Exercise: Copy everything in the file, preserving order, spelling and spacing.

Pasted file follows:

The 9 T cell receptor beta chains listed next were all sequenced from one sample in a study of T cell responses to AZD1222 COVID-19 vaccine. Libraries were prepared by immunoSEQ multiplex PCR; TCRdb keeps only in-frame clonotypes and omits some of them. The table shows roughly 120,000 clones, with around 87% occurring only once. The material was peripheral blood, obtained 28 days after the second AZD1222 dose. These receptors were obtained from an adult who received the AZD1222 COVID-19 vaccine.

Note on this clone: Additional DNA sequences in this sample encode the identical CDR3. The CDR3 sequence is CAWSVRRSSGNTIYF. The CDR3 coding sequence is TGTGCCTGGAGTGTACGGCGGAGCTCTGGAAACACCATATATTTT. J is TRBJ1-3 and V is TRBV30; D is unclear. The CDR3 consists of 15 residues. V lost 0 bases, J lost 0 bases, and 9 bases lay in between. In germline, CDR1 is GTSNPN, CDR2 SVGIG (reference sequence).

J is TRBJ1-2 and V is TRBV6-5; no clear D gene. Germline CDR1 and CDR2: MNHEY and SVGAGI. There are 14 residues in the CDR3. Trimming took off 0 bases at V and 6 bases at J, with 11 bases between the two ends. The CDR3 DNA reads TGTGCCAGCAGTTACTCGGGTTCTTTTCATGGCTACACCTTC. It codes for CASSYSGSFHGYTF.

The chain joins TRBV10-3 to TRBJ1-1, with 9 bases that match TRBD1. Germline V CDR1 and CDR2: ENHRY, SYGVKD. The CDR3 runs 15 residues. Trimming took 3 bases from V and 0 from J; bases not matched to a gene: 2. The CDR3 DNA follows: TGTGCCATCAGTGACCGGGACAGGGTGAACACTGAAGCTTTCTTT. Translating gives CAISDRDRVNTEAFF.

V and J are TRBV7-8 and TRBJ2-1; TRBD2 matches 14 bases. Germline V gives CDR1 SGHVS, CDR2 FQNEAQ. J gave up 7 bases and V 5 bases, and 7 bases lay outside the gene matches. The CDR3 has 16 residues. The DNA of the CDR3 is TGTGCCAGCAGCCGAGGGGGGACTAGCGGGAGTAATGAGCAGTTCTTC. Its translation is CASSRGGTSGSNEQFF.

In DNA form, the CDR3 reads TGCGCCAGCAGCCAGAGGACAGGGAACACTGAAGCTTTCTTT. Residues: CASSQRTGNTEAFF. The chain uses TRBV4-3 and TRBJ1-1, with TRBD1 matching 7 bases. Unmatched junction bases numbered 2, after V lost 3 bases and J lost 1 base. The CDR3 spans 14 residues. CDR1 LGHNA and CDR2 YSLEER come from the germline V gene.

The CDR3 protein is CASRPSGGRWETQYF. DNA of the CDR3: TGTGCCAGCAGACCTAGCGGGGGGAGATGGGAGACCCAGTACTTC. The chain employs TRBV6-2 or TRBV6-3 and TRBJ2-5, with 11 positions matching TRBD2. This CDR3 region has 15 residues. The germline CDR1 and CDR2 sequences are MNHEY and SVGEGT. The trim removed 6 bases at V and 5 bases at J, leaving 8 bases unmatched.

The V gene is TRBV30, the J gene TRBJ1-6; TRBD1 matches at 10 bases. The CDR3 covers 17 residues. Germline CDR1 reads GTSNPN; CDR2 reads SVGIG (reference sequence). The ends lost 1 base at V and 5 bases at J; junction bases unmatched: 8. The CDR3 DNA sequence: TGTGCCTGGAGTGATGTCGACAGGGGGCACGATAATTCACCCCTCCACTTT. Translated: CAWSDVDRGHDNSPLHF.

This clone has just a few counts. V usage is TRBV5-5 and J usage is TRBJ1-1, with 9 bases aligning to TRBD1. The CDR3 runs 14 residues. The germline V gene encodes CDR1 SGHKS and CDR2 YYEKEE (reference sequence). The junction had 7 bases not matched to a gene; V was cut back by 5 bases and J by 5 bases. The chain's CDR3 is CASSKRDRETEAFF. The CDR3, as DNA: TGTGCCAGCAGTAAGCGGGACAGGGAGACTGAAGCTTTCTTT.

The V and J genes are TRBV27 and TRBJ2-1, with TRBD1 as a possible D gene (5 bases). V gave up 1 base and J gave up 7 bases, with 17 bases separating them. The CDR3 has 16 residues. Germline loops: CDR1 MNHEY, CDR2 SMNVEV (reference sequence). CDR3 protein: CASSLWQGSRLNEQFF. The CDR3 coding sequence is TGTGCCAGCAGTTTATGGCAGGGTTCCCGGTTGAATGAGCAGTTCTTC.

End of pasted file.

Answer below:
The 9 T cell receptor beta chains listed next were all sequenced from one sample in a study of T cell responses to AZD1222 COVID-19 vaccine. Libraries were prepared by immunoSEQ multiplex PCR; TCRdb keeps only in-frame clonotypes and omits some of them. The table shows roughly 120,000 clones, with around 87% occurring only once. The material was peripheral blood, obtained 28 days after the second AZD1222 dose. These receptors were obtained from an adult who received the AZD1222 COVID-19 vaccine.

Note on this clone: Additional DNA sequences in this sample encode the identical CDR3. The CDR3 sequence is CAWSVRRSSGNTIYF. The CDR3 coding sequence is TGTGCCTGGAGTGTACGGCGGAGCTCTGGAAACACCATATATTTT. J is TRBJ1-3 and V is TRBV30; D is unclear. The CDR3 consists of 15 residues. V lost 0 bases, J lost 0 bases, and 9 bases lay in between. In germline, CDR1 is GTSNPN, CDR2 SVGIG (reference sequence).

J is TRBJ1-2 and V is TRBV6-5; no clear D gene. Germline CDR1 and CDR2: MNHEY and SVGAGI. There are 14 residues in the CDR3. Trimming took off 0 bases at V and 6 bases at J, with 11 bases between the two ends. The CDR3 DNA reads TGTGCCAGCAGTTACTCGGGTTCTTTTCATGGCTACACCTTC. It codes for CASSYSGSFHGYTF.

The chain joins TRBV10-3 to TRBJ1-1, with 9 bases that match TRBD1. Germline V CDR1 and CDR2: ENHRY, SYGVKD. The CDR3 runs 15 residues. Trimming took 3 bases from V and 0 from J; bases not matched to a gene: 2. The CDR3 DNA follows: TGTGCCATCAGTGACCGGGACAGGGTGAACACTGAAGCTTTCTTT. Translating gives CAISDRDRVNTEAFF.

V and J are TRBV7-8 and TRBJ2-1; TRBD2 matches 14 bases. Germline V gives CDR1 SGHVS, CDR2 FQNEAQ. J gave up 7 bases and V 5 bases, and 7 bases lay outside the gene matches. The CDR3 has 16 residues. The DNA of the CDR3 is TGTGCCAGCAGCCGAGGGGGGACTAGCGGGAGTAATGAGCAGTTCTTC. Its translation is CASSRGGTSGSNEQFF.

In DNA form, the CDR3 reads TGCGCCAGCAGCCAGAGGACAGGGAACACTGAAGCTTTCTTT. Residues: CASSQRTGNTEAFF. The chain uses TRBV4-3 and TRBJ1-1, with TRBD1 matching 7 bases. Unmatched junction bases numbered 2, after V lost 3 bases and J lost 1 base. The CDR3 spans 14 residues. CDR1 LGHNA and CDR2 YSLEER come from the germline V gene.

The CDR3 protein is CASRPSGGRWETQYF. DNA of the CDR3: TGTGCCAGCAGACCTAGCGGGGGGAGATGGGAGACCCAGTACTTC. The chain employs TRBV6-2 or TRBV6-3 and TRBJ2-5, with 11 positions matching TRBD2. This CDR3 region has 15 residues. The germline CDR1 and CDR2 sequences are MNHEY and SVGEGT. The trim removed 6 bases at V and 5 bases at J, leaving 8 bases unmatched.

The V gene is TRBV30, the J gene TRBJ1-6; TRBD1 matches at 10 bases. The CDR3 covers 17 residues. Germline CDR1 reads GTSNPN; CDR2 reads SVGIG (reference sequence). The ends lost 1 base at V and 5 bases at J; junction bases unmatched: 8. The CDR3 DNA sequence: TGTGCCTGGAGTGATGTCGACAGGGGGCACGATAATTCACCCCTCCACTTT. Translated: CAWSDVDRGHDNSPLHF.

This clone has just a few counts. V usage is TRBV5-5 and J usage is TRBJ1-1, with 9 bases aligning to TRBD1. The CDR3 runs 14 residues. The germline V gene encodes CDR1 SGHKS and CDR2 YYEKEE (reference sequence). The junction had 7 bases not matched to a gene; V was cut back by 5 bases and J by 5 bases. The chain's CDR3 is CASSKRDRETEAFF. The CDR3, as DNA: TGTGCCAGCAGTAAGCGGGACAGGGAGACTGAAGCTTTCTTT.

The V and J genes are TRBV27 and TRBJ2-1, with TRBD1 as a possible D gene (5 bases). V gave up 1 base and J gave up 7 bases, with 17 bases separating them. The CDR3 has 16 residues. Germline loops: CDR1 MNHEY, CDR2 SMNVEV (reference sequence). CDR3 protein: CASSLWQGSRLNEQFF. The CDR3 coding sequence is TGTGCCAGCAGTTTATGGCAGGGTTCCCGGTTGAATGAGCAGTTCTTC.